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Chieftain tank and FV432 APC - Big Boy Toys

A Pair of Tracked British Fighting Vehicles

Jul 7, 2014
Photographers: Courtesy of Bullet Proof Diesel
If you’ve never been enlisted, then odds are good you really have no idea just how impressive a modern battle tank really is. From early on, young boys are drawn to them, and grown men yearn to someday sit in the driver seat. The raw power and sheer destructive force they wield is what draws us in, like flies to honey. There are not many diesel-powered vehicles on the planet that reach the same level of awesome.
Nothing portrays the image of being bulletproof better than a tank, and it was for this reason that brothers Ken and Gene Neal decided to purchase a decommissioned British Chieftain tank that would adequately represent their company, Bullet Proof Diesel. Built in 1966 at the Royal Ordinance Factory in Leeds, UK, Chieftain 02 EB 87 spent the majority of its life stationed in Germany before being retired from active service in 1993. In 1997, the Chieftain was transitioned to civilian life in the United States and joined the Bullet Proof Diesel fleet in late 2011.
"Between 1962 and 1971, GKN Sankey built 3,000 of these units, and around 1,500 remain in active service today."
Photo 2/15   |   Chieftain Battle Tank
The Chieftain alone didn’t satisfy the Neal brothers’ addiction to tracked British fighting vehicles, so in 2013 they added an FV423 Armored Personnel Carrier to the collection. While not quite as large, the APC still attracts plenty of attention. Even more impressive is both the APC and Chieftain run and are driven regularly, with the occasional car crushing thrown in just for fun.
Tanks really are the ultimate toys for big boys. And while there may not be enough of them in the world for everyone to own one, we’re certain when the zombie apocalypse hits the Neal brothers are going to be just fine.
Design of the British Chieftain battle tank first began in 1956 as a replacement for the Centurion line of tanks. It featured a more sloped hull, which greatly increased the effectiveness of its armor, and was outfitted with a new L11A5 120mm rifled cannon and two L7 machine guns. In battle dress, the Chieftain weighs more than 65 tons.
Providing motivation for the Chieftain is a two-stroke Leyland L60 six-cylinder, 12-piston engine. This opposed-piston design allowed for the use of multiple fuels, although the primary fuel was diesel. The engine made 750 hp in its most powerful trim and was able to propel the tank to 19 mph when traveling cross-country, and 30 mph on pavement. To prevent them from tearing up highways, they were outfitted with rubberized track pads.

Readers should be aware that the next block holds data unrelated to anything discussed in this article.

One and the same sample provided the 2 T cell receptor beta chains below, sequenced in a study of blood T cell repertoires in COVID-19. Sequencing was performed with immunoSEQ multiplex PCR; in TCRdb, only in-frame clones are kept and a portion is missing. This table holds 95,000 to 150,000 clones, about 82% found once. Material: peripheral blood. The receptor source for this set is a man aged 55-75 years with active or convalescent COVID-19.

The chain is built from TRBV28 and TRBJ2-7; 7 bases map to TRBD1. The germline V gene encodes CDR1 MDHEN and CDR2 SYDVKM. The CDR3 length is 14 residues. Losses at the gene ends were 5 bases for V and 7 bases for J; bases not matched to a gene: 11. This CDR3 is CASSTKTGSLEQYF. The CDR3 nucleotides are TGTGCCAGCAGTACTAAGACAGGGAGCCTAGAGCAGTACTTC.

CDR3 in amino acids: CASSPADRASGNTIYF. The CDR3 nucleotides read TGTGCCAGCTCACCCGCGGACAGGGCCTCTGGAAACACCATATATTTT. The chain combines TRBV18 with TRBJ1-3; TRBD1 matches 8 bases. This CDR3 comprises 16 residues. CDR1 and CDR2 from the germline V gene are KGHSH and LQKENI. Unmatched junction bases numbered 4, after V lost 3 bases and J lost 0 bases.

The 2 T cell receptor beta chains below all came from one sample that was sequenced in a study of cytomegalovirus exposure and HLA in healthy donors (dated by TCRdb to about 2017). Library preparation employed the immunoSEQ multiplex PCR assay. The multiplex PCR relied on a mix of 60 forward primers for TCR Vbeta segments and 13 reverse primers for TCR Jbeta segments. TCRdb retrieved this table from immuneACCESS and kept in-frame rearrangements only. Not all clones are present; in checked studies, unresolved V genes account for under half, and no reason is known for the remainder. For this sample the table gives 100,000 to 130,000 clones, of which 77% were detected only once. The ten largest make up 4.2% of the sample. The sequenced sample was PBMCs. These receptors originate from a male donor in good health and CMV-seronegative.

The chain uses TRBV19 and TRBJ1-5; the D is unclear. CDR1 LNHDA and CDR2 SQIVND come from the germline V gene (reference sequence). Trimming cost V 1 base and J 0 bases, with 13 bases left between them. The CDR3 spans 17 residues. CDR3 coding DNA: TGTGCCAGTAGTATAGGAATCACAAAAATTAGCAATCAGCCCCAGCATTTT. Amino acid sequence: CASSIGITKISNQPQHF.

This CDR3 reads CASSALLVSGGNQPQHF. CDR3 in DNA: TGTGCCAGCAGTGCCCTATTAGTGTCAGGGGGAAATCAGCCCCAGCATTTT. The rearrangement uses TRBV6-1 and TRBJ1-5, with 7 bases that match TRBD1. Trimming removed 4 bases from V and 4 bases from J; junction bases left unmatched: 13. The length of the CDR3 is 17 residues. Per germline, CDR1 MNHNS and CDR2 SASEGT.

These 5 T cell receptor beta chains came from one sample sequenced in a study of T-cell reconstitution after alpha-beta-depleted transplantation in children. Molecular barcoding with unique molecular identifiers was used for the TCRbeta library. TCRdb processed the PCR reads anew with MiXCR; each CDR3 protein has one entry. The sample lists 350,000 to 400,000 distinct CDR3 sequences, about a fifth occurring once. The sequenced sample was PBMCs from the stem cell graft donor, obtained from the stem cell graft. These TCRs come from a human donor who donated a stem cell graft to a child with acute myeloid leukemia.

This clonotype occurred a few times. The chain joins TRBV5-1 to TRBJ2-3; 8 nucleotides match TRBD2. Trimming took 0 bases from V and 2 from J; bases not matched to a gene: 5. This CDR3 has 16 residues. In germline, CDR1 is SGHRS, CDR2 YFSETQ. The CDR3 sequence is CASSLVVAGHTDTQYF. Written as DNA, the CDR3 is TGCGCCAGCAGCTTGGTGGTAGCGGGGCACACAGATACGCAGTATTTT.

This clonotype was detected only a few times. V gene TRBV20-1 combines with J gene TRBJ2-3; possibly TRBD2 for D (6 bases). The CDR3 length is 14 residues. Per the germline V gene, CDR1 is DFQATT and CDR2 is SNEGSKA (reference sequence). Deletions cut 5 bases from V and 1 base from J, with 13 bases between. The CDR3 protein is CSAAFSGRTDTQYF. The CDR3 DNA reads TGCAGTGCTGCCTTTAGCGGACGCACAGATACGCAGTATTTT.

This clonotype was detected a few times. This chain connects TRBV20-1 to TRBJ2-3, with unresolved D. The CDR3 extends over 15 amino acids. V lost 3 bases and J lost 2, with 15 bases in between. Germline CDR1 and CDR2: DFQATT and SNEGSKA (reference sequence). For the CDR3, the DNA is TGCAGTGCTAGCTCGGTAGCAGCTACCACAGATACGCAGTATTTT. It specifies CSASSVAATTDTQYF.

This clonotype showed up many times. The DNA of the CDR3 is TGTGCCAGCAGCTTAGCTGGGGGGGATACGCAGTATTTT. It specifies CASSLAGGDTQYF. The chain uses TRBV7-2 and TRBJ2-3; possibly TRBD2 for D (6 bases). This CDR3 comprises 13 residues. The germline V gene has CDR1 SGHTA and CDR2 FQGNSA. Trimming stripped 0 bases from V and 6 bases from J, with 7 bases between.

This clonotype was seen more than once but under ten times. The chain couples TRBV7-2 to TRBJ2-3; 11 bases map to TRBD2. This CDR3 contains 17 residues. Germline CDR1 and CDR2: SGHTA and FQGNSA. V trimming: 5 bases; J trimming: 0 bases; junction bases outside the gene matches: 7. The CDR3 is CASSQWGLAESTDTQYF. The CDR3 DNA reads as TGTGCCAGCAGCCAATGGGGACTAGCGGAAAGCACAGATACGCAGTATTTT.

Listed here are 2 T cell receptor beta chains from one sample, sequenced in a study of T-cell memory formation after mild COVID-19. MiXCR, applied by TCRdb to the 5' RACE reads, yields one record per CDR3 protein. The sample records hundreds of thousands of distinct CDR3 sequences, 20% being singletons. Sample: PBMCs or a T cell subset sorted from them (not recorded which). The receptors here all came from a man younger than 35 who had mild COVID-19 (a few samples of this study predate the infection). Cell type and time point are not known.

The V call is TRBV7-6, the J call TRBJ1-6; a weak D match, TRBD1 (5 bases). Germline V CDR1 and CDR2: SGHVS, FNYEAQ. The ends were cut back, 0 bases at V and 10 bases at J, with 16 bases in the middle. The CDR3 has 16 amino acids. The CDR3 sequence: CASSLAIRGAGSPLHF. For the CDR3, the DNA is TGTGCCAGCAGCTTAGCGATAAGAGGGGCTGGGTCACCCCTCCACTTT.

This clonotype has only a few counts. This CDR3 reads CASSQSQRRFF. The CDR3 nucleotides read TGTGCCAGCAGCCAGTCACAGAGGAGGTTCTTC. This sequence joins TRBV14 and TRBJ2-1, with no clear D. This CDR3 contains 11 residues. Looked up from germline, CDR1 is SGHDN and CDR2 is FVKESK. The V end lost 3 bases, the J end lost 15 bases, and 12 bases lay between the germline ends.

Photo 6/15   |   Armored Personnel Carrier (APC)
The Chieftain proved itself to be capable in combat, having found a large market in the Middle East, and remained in service until the early ’90s. Operation Desert Storm was the last large-scale conflict Chieftains were a part of before being replaced by the Challenger series of tanks.
Since its introduction in the 1960s, the FV432 has been the most common variant of the British Army’s FV430 series of armored fighting vehicles. Between 1962 and 1971, GKN Sankey built 3,000 of these units, and around 1,500 remain in active service today. The chassis is a conventional tracked design, with the engine at the front and driving position to the right. In the passenger compartment there are five seats on either side of the vehicle, and they fold flat to provide additional cargo space when needed.
Propelling the FV432 is a Rolls-Royce K60 six-cylinder 6.5L multifuel compression-ignition engine. Similar to the Chieftain, the K60 is an opposed-piston design. The engine is capable of producing 240 hp, which allows for a top speed of 32 mph. And although they were originally designed to be amphibious, most FV432s had this capability removed at one point in their lifespan.

FV432 Armored Personnel Carrier
Manufacturer: GKN Sankey
Crew: 2 + 10 troops
Combat Weight: 15 tons (U.S.)
Length: 17 feet
Width: 9 feet
Powerplant: Rolls-Royce K60 (multifuel compression ignition)
Power: 240 hp
Range: 360 miles
Top speed: 32 mph
Suspension: Torsion bar

FV4201 Chieftain
Manufacturer: Leyland
Crew: 4
Combat Weight: 65 tons (U.S.)
Overall Length: 35.5 feet (gun forward)
Hull Length: 9.5 feet
Width: 11.5 feet
Powerplant: Leyland L60 19.0L six-cylinder (multifuel compression ignition)
Power: 750 hp at 2,100 rpm
Range: 310 miles
Fuel capacity: 195 gallons
Transmission: TN 12
Suspension: Horstmann

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